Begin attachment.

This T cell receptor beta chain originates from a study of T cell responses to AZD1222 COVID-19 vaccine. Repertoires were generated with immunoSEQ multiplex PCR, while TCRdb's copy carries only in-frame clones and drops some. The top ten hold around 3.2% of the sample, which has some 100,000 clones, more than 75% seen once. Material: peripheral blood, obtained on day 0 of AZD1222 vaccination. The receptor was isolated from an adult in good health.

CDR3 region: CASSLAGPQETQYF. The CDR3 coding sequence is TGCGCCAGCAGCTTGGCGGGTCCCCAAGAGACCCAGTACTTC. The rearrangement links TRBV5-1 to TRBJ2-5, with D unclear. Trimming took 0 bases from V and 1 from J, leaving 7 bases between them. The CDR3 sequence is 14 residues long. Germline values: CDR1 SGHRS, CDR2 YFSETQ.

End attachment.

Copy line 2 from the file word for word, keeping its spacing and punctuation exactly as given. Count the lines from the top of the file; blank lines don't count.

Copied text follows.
CDR3 region: CASSLAGPQETQYF. The CDR3 coding sequence is TGCGCCAGCAGCTTGGCGGGTCCCCAAGAGACCCAGTACTTC. The rearrangement links TRBV5-1 to TRBJ2-5, with D unclear. Trimming took 0 bases from V and 1 from J, leaving 7 bases between them. The CDR3 sequence is 14 residues long. Germline values: CDR1 SGHRS, CDR2 YFSETQ.